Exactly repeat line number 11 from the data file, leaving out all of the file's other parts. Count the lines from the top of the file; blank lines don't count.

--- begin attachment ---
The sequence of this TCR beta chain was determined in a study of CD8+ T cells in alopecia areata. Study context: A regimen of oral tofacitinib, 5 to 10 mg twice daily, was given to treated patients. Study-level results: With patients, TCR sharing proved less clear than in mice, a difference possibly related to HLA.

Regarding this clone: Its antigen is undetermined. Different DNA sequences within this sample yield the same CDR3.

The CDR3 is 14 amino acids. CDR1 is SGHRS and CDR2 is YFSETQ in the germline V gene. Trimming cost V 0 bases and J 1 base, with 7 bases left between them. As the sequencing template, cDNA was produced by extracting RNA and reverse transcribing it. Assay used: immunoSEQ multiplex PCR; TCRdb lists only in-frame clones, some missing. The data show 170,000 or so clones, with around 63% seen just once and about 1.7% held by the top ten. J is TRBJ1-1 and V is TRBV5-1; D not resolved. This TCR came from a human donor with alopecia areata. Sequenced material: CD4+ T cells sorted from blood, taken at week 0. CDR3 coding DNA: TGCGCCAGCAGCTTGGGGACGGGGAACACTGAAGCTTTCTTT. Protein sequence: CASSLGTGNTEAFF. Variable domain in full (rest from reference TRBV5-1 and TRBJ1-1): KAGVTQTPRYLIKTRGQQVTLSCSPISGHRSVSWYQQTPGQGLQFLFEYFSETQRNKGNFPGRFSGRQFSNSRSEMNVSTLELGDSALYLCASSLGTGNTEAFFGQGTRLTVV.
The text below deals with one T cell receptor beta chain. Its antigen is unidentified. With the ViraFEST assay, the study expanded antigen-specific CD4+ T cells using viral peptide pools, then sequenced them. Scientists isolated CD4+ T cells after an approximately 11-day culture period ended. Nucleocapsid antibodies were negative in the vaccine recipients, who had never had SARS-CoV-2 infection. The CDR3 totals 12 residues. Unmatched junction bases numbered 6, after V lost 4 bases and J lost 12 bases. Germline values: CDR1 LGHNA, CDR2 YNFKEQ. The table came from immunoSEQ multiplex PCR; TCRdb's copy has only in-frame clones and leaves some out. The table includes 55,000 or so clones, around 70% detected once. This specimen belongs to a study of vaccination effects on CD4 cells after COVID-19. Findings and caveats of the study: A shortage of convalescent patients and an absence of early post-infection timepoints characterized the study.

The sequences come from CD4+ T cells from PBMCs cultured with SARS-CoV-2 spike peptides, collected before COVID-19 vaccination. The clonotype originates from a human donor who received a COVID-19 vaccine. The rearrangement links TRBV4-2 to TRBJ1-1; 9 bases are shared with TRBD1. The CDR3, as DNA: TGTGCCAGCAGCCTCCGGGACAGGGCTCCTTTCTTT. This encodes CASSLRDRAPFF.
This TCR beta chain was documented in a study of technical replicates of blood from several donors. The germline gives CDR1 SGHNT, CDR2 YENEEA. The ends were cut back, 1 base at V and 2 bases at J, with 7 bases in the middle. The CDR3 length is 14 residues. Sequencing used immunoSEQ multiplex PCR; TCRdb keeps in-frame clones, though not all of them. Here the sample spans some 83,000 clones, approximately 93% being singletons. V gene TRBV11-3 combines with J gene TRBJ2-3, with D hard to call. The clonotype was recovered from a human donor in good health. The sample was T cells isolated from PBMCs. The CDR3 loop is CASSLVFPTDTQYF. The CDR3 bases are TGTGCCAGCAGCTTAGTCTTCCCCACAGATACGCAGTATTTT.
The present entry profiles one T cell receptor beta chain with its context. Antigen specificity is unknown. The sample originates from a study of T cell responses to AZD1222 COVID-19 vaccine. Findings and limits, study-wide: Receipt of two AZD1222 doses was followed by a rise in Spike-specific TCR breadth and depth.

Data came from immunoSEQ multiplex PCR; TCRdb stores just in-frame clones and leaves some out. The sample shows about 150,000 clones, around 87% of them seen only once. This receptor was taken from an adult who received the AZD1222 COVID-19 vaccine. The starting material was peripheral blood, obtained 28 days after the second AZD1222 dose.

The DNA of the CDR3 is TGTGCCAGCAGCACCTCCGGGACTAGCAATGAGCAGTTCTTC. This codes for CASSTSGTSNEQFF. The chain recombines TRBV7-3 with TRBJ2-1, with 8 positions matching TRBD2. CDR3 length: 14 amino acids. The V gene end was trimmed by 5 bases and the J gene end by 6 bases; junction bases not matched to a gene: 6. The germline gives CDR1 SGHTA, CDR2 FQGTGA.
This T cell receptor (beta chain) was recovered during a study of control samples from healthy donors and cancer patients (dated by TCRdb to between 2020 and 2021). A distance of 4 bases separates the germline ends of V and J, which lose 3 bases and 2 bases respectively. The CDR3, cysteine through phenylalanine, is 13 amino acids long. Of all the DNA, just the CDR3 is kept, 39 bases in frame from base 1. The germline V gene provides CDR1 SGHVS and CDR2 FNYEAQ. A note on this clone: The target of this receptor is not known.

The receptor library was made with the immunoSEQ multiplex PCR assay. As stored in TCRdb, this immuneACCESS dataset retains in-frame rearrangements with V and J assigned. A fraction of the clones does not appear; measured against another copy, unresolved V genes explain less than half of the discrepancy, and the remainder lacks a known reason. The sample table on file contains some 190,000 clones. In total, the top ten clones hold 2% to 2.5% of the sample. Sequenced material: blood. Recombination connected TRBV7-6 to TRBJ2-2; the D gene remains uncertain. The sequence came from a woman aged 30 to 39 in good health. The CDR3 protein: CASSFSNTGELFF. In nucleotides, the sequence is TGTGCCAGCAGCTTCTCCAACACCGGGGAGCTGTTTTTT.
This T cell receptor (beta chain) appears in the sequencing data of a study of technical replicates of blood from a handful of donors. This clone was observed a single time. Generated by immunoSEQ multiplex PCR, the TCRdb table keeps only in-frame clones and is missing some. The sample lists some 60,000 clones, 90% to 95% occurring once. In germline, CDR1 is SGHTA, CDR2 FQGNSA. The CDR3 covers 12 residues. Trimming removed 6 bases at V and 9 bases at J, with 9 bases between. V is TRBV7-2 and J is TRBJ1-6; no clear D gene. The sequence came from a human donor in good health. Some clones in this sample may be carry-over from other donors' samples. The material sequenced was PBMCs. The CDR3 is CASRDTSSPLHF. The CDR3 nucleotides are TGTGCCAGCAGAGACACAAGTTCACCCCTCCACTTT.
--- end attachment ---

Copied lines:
The receptor library was made with the immunoSEQ multiplex PCR assay. As stored in TCRdb, this immuneACCESS dataset retains in-frame rearrangements with V and J assigned. A fraction of the clones does not appear; measured against another copy, unresolved V genes explain less than half of the discrepancy, and the remainder lacks a known reason. The sample table on file contains some 190,000 clones. In total, the top ten clones hold 2% to 2.5% of the sample. Sequenced material: blood. Recombination connected TRBV7-6 to TRBJ2-2; the D gene remains uncertain. The sequence came from a woman aged 30 to 39 in good health. The CDR3 protein: CASSFSNTGELFF. In nucleotides, the sequence is TGTGCCAGCAGCTTCTCCAACACCGGGGAGCTGTTTTTT.